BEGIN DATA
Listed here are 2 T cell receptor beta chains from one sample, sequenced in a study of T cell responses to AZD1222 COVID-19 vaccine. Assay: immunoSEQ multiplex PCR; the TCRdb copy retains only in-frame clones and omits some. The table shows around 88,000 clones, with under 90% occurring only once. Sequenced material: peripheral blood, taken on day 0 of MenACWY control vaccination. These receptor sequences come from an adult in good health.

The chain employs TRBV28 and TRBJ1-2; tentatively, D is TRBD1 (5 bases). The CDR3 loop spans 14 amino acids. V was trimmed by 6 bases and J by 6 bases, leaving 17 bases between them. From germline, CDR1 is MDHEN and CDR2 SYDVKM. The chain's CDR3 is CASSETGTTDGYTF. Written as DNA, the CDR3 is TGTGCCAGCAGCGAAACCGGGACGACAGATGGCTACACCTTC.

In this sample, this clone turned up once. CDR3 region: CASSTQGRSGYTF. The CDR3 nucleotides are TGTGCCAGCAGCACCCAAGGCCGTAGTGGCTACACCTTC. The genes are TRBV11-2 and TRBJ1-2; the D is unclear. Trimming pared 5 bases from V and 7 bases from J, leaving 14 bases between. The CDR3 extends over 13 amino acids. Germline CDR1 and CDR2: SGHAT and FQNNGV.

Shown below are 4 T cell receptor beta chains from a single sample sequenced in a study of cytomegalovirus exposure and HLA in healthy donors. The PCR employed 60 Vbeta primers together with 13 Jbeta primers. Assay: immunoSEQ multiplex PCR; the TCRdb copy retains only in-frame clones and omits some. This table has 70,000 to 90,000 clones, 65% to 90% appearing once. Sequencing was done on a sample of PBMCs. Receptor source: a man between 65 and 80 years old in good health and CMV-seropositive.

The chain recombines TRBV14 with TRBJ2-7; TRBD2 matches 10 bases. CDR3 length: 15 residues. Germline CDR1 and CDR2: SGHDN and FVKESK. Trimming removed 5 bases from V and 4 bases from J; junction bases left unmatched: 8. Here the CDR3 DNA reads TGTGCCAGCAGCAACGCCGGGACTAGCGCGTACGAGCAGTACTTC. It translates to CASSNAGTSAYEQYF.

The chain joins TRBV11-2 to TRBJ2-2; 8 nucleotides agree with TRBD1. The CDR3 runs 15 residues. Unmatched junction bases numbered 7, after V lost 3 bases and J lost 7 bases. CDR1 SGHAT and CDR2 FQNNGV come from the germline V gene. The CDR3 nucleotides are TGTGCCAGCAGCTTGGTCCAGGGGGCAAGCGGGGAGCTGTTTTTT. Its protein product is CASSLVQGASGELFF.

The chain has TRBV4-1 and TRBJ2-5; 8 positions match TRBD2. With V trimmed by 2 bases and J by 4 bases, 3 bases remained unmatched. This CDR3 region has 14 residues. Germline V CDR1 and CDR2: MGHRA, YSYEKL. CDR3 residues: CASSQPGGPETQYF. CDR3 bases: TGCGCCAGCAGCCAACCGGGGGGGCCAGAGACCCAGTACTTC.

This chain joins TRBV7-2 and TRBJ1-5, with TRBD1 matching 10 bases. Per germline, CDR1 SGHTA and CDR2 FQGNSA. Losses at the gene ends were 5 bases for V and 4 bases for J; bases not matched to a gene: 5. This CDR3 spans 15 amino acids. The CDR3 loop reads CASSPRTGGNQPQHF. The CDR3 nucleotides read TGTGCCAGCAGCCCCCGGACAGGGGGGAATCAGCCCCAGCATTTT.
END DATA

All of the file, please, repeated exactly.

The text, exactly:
Listed here are 2 T cell receptor beta chains from one sample, sequenced in a study of T cell responses to AZD1222 COVID-19 vaccine. Assay: immunoSEQ multiplex PCR; the TCRdb copy retains only in-frame clones and omits some. The table shows around 88,000 clones, with under 90% occurring only once. Sequenced material: peripheral blood, taken on day 0 of MenACWY control vaccination. These receptor sequences come from an adult in good health.

The chain employs TRBV28 and TRBJ1-2; tentatively, D is TRBD1 (5 bases). The CDR3 loop spans 14 amino acids. V was trimmed by 6 bases and J by 6 bases, leaving 17 bases between them. From germline, CDR1 is MDHEN and CDR2 SYDVKM. The chain's CDR3 is CASSETGTTDGYTF. Written as DNA, the CDR3 is TGTGCCAGCAGCGAAACCGGGACGACAGATGGCTACACCTTC.

In this sample, this clone turned up once. CDR3 region: CASSTQGRSGYTF. The CDR3 nucleotides are TGTGCCAGCAGCACCCAAGGCCGTAGTGGCTACACCTTC. The genes are TRBV11-2 and TRBJ1-2; the D is unclear. Trimming pared 5 bases from V and 7 bases from J, leaving 14 bases between. The CDR3 extends over 13 amino acids. Germline CDR1 and CDR2: SGHAT and FQNNGV.

Shown below are 4 T cell receptor beta chains from a single sample sequenced in a study of cytomegalovirus exposure and HLA in healthy donors. The PCR employed 60 Vbeta primers together with 13 Jbeta primers. Assay: immunoSEQ multiplex PCR; the TCRdb copy retains only in-frame clones and omits some. This table has 70,000 to 90,000 clones, 65% to 90% appearing once. Sequencing was done on a sample of PBMCs. Receptor source: a man between 65 and 80 years old in good health and CMV-seropositive.

The chain recombines TRBV14 with TRBJ2-7; TRBD2 matches 10 bases. CDR3 length: 15 residues. Germline CDR1 and CDR2: SGHDN and FVKESK. Trimming removed 5 bases from V and 4 bases from J; junction bases left unmatched: 8. Here the CDR3 DNA reads TGTGCCAGCAGCAACGCCGGGACTAGCGCGTACGAGCAGTACTTC. It translates to CASSNAGTSAYEQYF.

The chain joins TRBV11-2 to TRBJ2-2; 8 nucleotides agree with TRBD1. The CDR3 runs 15 residues. Unmatched junction bases numbered 7, after V lost 3 bases and J lost 7 bases. CDR1 SGHAT and CDR2 FQNNGV come from the germline V gene. The CDR3 nucleotides are TGTGCCAGCAGCTTGGTCCAGGGGGCAAGCGGGGAGCTGTTTTTT. Its protein product is CASSLVQGASGELFF.

The chain has TRBV4-1 and TRBJ2-5; 8 positions match TRBD2. With V trimmed by 2 bases and J by 4 bases, 3 bases remained unmatched. This CDR3 region has 14 residues. Germline V CDR1 and CDR2: MGHRA, YSYEKL. CDR3 residues: CASSQPGGPETQYF. CDR3 bases: TGCGCCAGCAGCCAACCGGGGGGGCCAGAGACCCAGTACTTC.

This chain joins TRBV7-2 and TRBJ1-5, with TRBD1 matching 10 bases. Per germline, CDR1 SGHTA and CDR2 FQGNSA. Losses at the gene ends were 5 bases for V and 4 bases for J; bases not matched to a gene: 5. This CDR3 spans 15 amino acids. The CDR3 loop reads CASSPRTGGNQPQHF. The CDR3 nucleotides read TGTGCCAGCAGCCCCCGGACAGGGGGGAATCAGCCCCAGCATTTT.